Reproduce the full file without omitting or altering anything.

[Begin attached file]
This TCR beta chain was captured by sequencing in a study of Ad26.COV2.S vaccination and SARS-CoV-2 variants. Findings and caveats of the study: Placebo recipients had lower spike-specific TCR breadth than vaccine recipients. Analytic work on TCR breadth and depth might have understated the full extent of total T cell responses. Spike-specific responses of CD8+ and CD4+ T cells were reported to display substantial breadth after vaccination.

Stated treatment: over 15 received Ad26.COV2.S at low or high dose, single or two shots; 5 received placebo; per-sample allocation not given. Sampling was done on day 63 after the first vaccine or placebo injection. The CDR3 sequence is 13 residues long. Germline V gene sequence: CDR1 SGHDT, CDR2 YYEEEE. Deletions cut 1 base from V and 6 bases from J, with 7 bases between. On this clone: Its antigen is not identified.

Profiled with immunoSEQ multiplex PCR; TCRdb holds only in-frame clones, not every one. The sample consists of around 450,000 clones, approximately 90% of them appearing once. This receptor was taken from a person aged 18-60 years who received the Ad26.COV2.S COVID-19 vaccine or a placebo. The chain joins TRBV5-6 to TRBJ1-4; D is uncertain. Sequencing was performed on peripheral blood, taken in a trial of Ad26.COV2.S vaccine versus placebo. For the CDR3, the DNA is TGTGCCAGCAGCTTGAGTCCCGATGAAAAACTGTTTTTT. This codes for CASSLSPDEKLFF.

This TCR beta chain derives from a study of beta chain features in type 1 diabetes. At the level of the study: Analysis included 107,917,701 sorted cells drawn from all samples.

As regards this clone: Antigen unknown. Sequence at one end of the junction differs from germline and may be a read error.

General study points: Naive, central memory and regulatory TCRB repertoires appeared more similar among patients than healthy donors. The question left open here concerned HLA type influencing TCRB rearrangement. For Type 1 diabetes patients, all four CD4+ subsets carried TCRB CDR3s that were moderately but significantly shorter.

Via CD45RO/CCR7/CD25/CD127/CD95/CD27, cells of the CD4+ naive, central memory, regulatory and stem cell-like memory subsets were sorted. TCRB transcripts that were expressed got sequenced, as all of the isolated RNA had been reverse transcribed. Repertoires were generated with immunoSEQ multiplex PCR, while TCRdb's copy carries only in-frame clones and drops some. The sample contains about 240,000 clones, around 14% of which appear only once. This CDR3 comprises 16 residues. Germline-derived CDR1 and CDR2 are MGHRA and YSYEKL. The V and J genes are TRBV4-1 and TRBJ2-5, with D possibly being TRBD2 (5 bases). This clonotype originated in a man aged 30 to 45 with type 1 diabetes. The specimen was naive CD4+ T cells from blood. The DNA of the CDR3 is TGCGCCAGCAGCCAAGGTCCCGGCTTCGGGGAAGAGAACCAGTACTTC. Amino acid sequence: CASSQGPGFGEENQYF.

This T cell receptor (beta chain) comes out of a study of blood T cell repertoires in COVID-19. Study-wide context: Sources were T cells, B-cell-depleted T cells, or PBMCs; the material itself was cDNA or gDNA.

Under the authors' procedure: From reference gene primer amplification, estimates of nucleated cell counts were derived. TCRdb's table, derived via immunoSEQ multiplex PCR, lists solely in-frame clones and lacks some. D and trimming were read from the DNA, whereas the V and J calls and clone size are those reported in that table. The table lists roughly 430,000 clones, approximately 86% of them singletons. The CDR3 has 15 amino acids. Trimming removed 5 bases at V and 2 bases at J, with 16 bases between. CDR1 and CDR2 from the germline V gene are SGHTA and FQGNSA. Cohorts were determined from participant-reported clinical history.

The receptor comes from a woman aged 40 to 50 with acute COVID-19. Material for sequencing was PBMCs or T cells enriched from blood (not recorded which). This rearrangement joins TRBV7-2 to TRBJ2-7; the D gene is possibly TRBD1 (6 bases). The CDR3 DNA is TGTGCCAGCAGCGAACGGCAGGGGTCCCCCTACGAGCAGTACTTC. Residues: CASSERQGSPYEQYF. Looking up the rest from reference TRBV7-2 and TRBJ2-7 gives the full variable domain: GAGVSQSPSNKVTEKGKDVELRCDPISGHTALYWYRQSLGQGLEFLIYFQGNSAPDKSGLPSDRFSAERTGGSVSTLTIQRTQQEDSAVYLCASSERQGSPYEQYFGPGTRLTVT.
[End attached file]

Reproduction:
This TCR beta chain was captured by sequencing in a study of Ad26.COV2.S vaccination and SARS-CoV-2 variants. Findings and caveats of the study: Placebo recipients had lower spike-specific TCR breadth than vaccine recipients. Analytic work on TCR breadth and depth might have understated the full extent of total T cell responses. Spike-specific responses of CD8+ and CD4+ T cells were reported to display substantial breadth after vaccination.

Stated treatment: over 15 received Ad26.COV2.S at low or high dose, single or two shots; 5 received placebo; per-sample allocation not given. Sampling was done on day 63 after the first vaccine or placebo injection. The CDR3 sequence is 13 residues long. Germline V gene sequence: CDR1 SGHDT, CDR2 YYEEEE. Deletions cut 1 base from V and 6 bases from J, with 7 bases between. On this clone: Its antigen is not identified.

Profiled with immunoSEQ multiplex PCR; TCRdb holds only in-frame clones, not every one. The sample consists of around 450,000 clones, approximately 90% of them appearing once. This receptor was taken from a person aged 18-60 years who received the Ad26.COV2.S COVID-19 vaccine or a placebo. The chain joins TRBV5-6 to TRBJ1-4; D is uncertain. Sequencing was performed on peripheral blood, taken in a trial of Ad26.COV2.S vaccine versus placebo. For the CDR3, the DNA is TGTGCCAGCAGCTTGAGTCCCGATGAAAAACTGTTTTTT. This codes for CASSLSPDEKLFF.

This TCR beta chain derives from a study of beta chain features in type 1 diabetes. At the level of the study: Analysis included 107,917,701 sorted cells drawn from all samples.

As regards this clone: Antigen unknown. Sequence at one end of the junction differs from germline and may be a read error.

General study points: Naive, central memory and regulatory TCRB repertoires appeared more similar among patients than healthy donors. The question left open here concerned HLA type influencing TCRB rearrangement. For Type 1 diabetes patients, all four CD4+ subsets carried TCRB CDR3s that were moderately but significantly shorter.

Via CD45RO/CCR7/CD25/CD127/CD95/CD27, cells of the CD4+ naive, central memory, regulatory and stem cell-like memory subsets were sorted. TCRB transcripts that were expressed got sequenced, as all of the isolated RNA had been reverse transcribed. Repertoires were generated with immunoSEQ multiplex PCR, while TCRdb's copy carries only in-frame clones and drops some. The sample contains about 240,000 clones, around 14% of which appear only once. This CDR3 comprises 16 residues. Germline-derived CDR1 and CDR2 are MGHRA and YSYEKL. The V and J genes are TRBV4-1 and TRBJ2-5, with D possibly being TRBD2 (5 bases). This clonotype originated in a man aged 30 to 45 with type 1 diabetes. The specimen was naive CD4+ T cells from blood. The DNA of the CDR3 is TGCGCCAGCAGCCAAGGTCCCGGCTTCGGGGAAGAGAACCAGTACTTC. Amino acid sequence: CASSQGPGFGEENQYF.

This T cell receptor (beta chain) comes out of a study of blood T cell repertoires in COVID-19. Study-wide context: Sources were T cells, B-cell-depleted T cells, or PBMCs; the material itself was cDNA or gDNA.

Under the authors' procedure: From reference gene primer amplification, estimates of nucleated cell counts were derived. TCRdb's table, derived via immunoSEQ multiplex PCR, lists solely in-frame clones and lacks some. D and trimming were read from the DNA, whereas the V and J calls and clone size are those reported in that table. The table lists roughly 430,000 clones, approximately 86% of them singletons. The CDR3 has 15 amino acids. Trimming removed 5 bases at V and 2 bases at J, with 16 bases between. CDR1 and CDR2 from the germline V gene are SGHTA and FQGNSA. Cohorts were determined from participant-reported clinical history.

The receptor comes from a woman aged 40 to 50 with acute COVID-19. Material for sequencing was PBMCs or T cells enriched from blood (not recorded which). This rearrangement joins TRBV7-2 to TRBJ2-7; the D gene is possibly TRBD1 (6 bases). The CDR3 DNA is TGTGCCAGCAGCGAACGGCAGGGGTCCCCCTACGAGCAGTACTTC. Residues: CASSERQGSPYEQYF. Looking up the rest from reference TRBV7-2 and TRBJ2-7 gives the full variable domain: GAGVSQSPSNKVTEKGKDVELRCDPISGHTALYWYRQSLGQGLEFLIYFQGNSAPDKSGLPSDRFSAERTGGSVSTLTIQRTQQEDSAVYLCASSERQGSPYEQYFGPGTRLTVT.